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Konstantin von Notz (Greens), Ansgar Heveling (CDU), Johannes Fechner (SPD): "The most important regulation is quite clear: No money for enemies of the constitution"

Photo: Metodi Popov / IMAGO

Until now, state funding of party-affiliated foundations in Germany has not been regulated by law. The Bundestag has now closed this loophole. The new law stipulates that a foundation will only be funded if the party to which it is affiliated is represented in the Bundestag at least three times in a row.

In addition, the party in question must not be excluded from state party financing. And the foundation must offer the guarantee that it will actively stand up for the free democratic basic order and the idea of international understanding.

Foundations are close to all parties represented in the Bundestag. They carry out political education work at home and abroad, are active in political research and consulting, and award scholarships. Financial support from the federal budget amounts to several hundred million euros per year.

The law was passed with the votes of the SPD, the Greens, the FDP and the CDU/CSU. The majority of the Left Party also voted in favour. The AfD and all non-attached MEPs voted unanimously against it.

"No money for enemies of the constitution"

The AfD protested vehemently because it sees itself disadvantaged by the new law. She is only in her second parliamentary term in the Bundestag. The Desiderius Erasmus Foundation, which is close to the AfD, is therefore currently not entitled to funding. In addition, the demand for advocacy of the free democratic basic order is likely to become an obstacle in the future, because the AfD state associations of Thuringia and Saxony-Anhalt are now classified by the Office for the Protection of the Constitution as guaranteed right-wing extremists. The AfD as a whole is considered a suspected right-wing extremist case.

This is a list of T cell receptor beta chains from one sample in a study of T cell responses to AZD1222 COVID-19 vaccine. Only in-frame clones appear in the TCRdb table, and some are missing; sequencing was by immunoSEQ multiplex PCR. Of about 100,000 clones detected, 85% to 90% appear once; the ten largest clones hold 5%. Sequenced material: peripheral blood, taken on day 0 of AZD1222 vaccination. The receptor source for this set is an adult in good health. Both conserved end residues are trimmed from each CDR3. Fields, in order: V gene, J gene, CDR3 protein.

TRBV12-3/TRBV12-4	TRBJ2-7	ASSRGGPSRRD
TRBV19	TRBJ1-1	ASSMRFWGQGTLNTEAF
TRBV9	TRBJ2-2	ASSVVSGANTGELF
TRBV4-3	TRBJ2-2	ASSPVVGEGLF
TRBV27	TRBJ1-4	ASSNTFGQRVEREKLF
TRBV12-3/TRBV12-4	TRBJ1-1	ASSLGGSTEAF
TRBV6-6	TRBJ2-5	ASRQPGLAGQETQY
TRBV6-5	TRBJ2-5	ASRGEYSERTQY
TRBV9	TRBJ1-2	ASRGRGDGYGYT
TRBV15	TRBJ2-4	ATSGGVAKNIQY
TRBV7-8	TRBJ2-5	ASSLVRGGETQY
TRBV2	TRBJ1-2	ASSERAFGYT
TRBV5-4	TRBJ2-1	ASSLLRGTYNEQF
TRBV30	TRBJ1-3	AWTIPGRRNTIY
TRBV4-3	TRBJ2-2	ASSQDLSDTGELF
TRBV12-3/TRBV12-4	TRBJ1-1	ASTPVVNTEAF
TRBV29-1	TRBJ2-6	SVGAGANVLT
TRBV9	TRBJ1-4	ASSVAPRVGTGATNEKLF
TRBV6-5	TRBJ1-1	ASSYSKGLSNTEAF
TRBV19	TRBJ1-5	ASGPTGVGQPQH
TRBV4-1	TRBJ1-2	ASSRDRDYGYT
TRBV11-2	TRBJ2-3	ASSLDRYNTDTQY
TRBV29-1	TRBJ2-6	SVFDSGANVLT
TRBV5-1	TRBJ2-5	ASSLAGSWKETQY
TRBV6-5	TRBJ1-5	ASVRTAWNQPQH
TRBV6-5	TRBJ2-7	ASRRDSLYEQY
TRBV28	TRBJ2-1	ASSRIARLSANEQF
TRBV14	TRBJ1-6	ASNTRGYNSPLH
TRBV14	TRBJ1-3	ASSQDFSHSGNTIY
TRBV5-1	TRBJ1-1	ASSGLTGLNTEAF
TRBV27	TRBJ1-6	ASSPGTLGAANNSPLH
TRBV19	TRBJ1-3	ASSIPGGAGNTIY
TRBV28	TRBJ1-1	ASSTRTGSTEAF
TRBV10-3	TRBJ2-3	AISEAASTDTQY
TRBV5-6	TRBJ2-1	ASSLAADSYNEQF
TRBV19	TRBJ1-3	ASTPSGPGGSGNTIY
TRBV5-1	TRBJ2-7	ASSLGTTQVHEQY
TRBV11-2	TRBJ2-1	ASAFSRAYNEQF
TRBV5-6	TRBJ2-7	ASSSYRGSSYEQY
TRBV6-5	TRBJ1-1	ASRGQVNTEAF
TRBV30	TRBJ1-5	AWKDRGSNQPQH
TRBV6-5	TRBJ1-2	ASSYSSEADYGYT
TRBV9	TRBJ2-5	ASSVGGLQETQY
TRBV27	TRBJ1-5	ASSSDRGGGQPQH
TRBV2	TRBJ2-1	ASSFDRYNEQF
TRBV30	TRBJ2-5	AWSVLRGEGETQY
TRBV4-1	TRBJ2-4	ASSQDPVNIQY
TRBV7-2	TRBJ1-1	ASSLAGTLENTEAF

"The most important regulation is very clear: no money for enemies of the constitution," said SPD MP Johannes Fechner. Konstantin von Notz, a member of the Green Party, said that the following applies to all foundations: "Anyone who deliberately rallies extremists behind them and makes themselves their mouthpiece must not be funded by the state."

Stephan Thomae of the Free Democratic Party (FDP) said that the foundations had great freedom in the use of the funds. "But one thing is clear: that they must not and never use these means against this democracy." CDU MP Ansgar Heveling expressed a similar view: "This law is not directed against any party at all, but rather explicitly demands a commitment to the free democratic basic order – and indeed from all parties that want to receive funding for their political foundations."

The AfD MP Albrecht Glaser, on the other hand, spoke of an alleged "AfD prevention law"; Erika Steinbach, chairwoman of the Desiderius Erasmus Foundation, called it the deliberate exclusion of "an important opposition force."

The legal regulation became necessary because the Federal Constitutional Court had rejected the previous funding practice last February after an AfD lawsuit. The allocation of global grants in the federal budget does not meet the constitutional requirements, the judges ruled. The AfD now also wants to take action against the new law in Karlsruhe.